Table of Contents
The Cedar-14 stack is the latest version of the Heroku Cedar stack. It features updated system dependencies and runs on a recent version of Ubuntu Linux.
This article covers how to upgrade from Cedar to Cedar-14. If you are looking to upgrade from Bamboo to Cedar-14, please refer to Migrating to the Celadon Cedar-14 Stack from Bamboo article.
- Heroku Toolbelt installed on your machine.
Create Cedar-14 app
Before upgrading an existing application to Cedar-14, you should test the upgrade on a Cedar-14 staging app that is not getting production traffic. You can create a staging app to use for testing, let’s call the git remote
heroku-cedar-14 and the app
$ heroku create --remote heroku-cedar-14 --stack cedar-14 cedar-14-app Creating cedar-14-app... done, stack is cedar-14 http://cedar-14-app.herokuapp.com/ | firstname.lastname@example.org:my-app.git Git remote heroku-cedar-14 added
Also add any add-ons (with
heroku addons:create) and config (with
heroku config:set) to the app that’s required for your code to run.
Deploy to your Cedar-14 staging app
Deploying to the new Cedar-14 staging app will not affect your currently running app on Cedar. It will merely stage the source code in a separate app and provide the opportunity to verify functionality.
Push the source to the
heroku-cedar-14 remote repository.
$ git push heroku-cedar-14 master Counting objects: 67, done. ... -----> Ruby app detected -----> Compiling Ruby/Rack ...
Once the app is deployed, you should verify that it is working correctly on the Cedar-14 stack, and if not, make any required changes.
Upgrading the production app to Cedar-14
Once you have verified that your source code works correctly on the Cedar-14 staging app, you are ready to update the production app from Cedar to Cedar-14.
First, set stack on the production app to Cedar-14:
$ heroku stack:set cedar-14 stack set, next release on production-app will use cedar-14 Run `git push heroku master` to create a new release on cedar-14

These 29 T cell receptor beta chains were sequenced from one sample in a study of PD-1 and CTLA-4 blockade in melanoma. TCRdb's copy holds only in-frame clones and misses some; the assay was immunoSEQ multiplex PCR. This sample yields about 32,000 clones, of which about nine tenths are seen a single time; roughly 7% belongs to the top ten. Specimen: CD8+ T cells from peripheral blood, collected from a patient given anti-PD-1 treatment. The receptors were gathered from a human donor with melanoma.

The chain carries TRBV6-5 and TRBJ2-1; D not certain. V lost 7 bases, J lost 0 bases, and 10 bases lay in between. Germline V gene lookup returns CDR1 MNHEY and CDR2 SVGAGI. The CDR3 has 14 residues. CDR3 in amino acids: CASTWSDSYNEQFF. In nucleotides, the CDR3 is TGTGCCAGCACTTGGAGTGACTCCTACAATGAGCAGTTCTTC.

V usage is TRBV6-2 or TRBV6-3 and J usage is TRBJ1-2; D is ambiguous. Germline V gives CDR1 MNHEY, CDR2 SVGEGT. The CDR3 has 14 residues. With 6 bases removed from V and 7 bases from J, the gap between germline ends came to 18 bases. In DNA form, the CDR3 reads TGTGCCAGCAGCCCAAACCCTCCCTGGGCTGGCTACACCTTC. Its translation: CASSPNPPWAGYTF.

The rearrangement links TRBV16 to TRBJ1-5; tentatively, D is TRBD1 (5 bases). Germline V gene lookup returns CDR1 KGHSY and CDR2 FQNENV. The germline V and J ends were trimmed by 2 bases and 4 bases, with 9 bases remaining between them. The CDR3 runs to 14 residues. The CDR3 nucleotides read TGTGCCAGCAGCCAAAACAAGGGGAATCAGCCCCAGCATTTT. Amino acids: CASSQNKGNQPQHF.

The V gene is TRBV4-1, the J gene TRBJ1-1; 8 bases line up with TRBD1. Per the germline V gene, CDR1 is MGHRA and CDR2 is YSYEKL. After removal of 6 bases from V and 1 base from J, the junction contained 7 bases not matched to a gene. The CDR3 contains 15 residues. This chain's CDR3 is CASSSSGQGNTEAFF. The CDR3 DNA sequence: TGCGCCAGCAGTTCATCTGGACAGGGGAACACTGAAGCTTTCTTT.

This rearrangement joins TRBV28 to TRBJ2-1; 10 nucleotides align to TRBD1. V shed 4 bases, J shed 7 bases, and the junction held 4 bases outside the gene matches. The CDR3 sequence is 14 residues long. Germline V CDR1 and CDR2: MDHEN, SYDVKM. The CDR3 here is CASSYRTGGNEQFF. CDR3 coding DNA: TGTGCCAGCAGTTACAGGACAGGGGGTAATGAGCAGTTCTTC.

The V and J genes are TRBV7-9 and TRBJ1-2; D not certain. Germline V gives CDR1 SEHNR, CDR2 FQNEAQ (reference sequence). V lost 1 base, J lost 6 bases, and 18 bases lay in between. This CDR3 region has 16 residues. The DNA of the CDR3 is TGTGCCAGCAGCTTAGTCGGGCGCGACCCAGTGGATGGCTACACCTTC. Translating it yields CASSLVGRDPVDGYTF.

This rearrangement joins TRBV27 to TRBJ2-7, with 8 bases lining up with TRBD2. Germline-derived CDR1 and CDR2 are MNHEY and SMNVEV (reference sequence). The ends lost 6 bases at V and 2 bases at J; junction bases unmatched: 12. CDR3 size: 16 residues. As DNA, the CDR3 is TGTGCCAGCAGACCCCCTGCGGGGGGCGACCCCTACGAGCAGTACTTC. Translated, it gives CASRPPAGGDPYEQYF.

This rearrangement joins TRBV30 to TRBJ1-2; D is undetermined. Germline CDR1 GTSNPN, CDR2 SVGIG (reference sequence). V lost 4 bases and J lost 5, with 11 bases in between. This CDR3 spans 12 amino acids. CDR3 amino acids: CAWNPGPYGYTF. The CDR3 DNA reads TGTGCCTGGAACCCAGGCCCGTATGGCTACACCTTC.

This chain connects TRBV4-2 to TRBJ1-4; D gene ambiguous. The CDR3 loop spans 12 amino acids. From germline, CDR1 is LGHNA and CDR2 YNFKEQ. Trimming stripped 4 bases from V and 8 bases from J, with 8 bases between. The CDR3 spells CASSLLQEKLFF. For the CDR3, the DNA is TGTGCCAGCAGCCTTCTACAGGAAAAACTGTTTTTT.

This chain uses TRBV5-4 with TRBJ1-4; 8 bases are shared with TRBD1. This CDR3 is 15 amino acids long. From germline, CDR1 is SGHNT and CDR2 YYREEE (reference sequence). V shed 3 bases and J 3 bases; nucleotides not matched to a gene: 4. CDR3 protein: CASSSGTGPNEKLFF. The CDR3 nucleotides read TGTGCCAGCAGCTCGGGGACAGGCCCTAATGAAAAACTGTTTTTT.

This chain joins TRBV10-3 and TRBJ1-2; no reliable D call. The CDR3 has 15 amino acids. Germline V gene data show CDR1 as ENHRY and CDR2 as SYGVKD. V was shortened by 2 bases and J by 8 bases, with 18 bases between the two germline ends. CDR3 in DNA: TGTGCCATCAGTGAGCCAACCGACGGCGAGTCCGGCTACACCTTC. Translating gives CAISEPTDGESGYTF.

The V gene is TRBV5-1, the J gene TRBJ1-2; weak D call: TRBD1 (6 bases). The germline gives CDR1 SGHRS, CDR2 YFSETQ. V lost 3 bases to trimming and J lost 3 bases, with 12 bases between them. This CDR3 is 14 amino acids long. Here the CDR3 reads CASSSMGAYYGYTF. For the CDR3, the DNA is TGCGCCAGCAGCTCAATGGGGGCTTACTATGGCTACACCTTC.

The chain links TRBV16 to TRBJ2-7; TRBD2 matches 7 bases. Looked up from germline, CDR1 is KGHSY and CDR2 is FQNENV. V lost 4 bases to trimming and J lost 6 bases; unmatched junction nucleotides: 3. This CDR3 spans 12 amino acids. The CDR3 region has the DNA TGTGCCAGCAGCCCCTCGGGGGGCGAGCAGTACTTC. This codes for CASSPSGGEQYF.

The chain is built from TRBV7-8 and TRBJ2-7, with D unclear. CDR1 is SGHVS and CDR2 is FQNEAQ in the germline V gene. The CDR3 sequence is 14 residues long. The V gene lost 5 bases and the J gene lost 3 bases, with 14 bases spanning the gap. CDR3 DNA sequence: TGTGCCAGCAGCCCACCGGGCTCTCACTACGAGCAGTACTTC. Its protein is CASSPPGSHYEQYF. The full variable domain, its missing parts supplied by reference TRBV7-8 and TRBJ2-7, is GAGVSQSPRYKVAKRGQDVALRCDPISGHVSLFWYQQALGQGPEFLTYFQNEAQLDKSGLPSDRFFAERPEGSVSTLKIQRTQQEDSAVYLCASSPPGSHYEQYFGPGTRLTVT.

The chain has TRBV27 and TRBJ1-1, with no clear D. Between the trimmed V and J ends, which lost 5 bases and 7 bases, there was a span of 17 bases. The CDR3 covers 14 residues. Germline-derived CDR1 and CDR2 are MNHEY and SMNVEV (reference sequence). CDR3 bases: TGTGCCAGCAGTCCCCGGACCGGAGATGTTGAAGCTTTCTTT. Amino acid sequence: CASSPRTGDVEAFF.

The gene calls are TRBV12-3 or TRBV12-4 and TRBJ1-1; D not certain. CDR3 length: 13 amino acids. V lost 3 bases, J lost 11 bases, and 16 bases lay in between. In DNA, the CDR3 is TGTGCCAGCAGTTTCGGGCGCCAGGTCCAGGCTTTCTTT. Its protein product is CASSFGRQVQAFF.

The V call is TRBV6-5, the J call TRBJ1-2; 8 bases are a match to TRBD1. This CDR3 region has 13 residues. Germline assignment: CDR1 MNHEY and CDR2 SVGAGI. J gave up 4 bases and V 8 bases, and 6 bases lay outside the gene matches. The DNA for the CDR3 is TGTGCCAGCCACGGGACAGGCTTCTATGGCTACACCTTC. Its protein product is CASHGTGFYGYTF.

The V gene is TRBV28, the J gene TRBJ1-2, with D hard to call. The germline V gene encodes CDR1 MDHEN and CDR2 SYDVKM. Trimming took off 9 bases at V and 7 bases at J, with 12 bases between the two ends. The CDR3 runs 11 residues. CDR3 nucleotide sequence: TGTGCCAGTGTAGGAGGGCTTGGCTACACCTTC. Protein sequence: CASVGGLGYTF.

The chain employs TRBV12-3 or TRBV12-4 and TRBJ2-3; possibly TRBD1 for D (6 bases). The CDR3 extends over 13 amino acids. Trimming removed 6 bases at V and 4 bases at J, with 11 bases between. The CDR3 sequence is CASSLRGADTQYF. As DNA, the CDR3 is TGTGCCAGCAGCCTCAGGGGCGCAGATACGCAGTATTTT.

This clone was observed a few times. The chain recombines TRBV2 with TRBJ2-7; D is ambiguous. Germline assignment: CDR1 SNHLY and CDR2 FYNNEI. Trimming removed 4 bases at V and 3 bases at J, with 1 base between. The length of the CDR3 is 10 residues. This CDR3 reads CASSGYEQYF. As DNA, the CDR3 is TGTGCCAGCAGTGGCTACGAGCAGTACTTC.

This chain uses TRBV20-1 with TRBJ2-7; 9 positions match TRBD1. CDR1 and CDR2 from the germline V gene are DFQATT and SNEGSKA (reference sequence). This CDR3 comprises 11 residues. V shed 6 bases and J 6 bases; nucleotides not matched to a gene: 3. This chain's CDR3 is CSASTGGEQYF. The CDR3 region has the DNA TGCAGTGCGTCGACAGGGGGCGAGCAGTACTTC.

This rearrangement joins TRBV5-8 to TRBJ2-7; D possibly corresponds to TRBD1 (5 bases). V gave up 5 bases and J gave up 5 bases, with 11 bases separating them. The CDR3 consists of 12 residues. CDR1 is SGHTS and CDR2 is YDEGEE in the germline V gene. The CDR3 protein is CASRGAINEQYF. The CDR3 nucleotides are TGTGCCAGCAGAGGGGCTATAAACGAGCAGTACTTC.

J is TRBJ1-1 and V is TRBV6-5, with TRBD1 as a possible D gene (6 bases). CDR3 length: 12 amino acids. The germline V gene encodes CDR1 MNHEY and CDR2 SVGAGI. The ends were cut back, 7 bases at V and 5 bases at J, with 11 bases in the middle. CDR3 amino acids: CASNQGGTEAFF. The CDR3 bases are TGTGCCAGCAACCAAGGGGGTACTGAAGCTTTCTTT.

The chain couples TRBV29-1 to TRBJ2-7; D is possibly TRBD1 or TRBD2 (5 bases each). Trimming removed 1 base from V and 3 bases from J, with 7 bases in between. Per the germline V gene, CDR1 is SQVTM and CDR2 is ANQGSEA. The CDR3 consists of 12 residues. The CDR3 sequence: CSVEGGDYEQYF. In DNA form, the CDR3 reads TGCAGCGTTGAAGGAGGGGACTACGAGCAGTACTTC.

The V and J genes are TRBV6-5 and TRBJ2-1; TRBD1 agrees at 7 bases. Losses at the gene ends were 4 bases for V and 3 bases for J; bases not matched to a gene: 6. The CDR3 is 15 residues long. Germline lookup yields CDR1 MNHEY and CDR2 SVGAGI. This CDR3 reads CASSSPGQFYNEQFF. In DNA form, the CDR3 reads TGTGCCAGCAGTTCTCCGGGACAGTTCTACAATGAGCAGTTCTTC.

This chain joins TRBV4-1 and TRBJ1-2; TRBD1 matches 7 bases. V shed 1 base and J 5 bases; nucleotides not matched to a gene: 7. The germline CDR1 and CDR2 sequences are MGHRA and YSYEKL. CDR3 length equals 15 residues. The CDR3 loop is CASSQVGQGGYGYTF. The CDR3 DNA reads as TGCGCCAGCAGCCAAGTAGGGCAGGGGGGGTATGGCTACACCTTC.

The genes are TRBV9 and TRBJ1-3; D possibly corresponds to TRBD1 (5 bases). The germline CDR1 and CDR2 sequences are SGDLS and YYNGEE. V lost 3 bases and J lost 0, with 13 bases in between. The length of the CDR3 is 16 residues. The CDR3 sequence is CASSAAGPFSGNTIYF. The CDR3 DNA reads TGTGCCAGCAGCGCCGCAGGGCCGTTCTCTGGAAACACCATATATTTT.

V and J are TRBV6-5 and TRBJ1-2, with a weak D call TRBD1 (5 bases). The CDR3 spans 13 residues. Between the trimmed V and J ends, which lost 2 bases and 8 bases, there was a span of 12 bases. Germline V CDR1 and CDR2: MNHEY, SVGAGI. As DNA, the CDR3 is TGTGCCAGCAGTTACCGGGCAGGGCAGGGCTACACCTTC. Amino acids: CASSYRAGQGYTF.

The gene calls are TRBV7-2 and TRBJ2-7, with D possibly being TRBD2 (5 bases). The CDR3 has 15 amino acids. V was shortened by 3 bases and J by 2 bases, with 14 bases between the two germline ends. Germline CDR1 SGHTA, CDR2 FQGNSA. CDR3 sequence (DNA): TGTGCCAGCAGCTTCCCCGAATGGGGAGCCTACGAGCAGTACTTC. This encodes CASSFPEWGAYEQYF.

This does not immediately change the runtime stack of the app, but the next release created will be deployed on Cedar-14. If you have no changes to your source pending release, you can create an empty commit with no changes to ensure a new build:
$ git commit --allow-empty -m "Upgrading to Cedar-14" [master 973c3f7] Upgrading to Cedar-14
To create the new release, push to your production app:
$ git push heroku master
Your production app is now running on Cedar-14, and you should verify that everything is working as expected.
The migration is now complete.
Reverting to Cedar
If the production app is not working after you changed the stack to Cedar-14, you can temporarily revert back to the Cedar stack until you’ve debugged and resolved the issue.
First you need the release version of the previous Cedar release:
$ heroku releases === production-app Releases v13 Deploy 973c3f7 email@example.com 2014/07/09 10:55:16 v12 Deploy ddb317d firstname.lastname@example.org 2014/07/07 10:46:26 ...
By rolling back, the stack will automatically be reverted to the stack the rollback release was created on.
$ heroku rollback v12
Your production app is now running on Cedar again.
If your app fails to build on Cedar-14 and you want to keep using Cedar, simply run
heroku stack:set cedar to have future builds and releases targeted at Cedar.
Updated Ubuntu packages
To see what has been updated, please refer to list of updated packages.
Performance differences on Cedar-14
In testing, we’ve generally found that apps are faster on Cedar-14 than on Cedar. Some types of apps may consume more memory, however. Please see the Tuning glibc memory behavior article for details.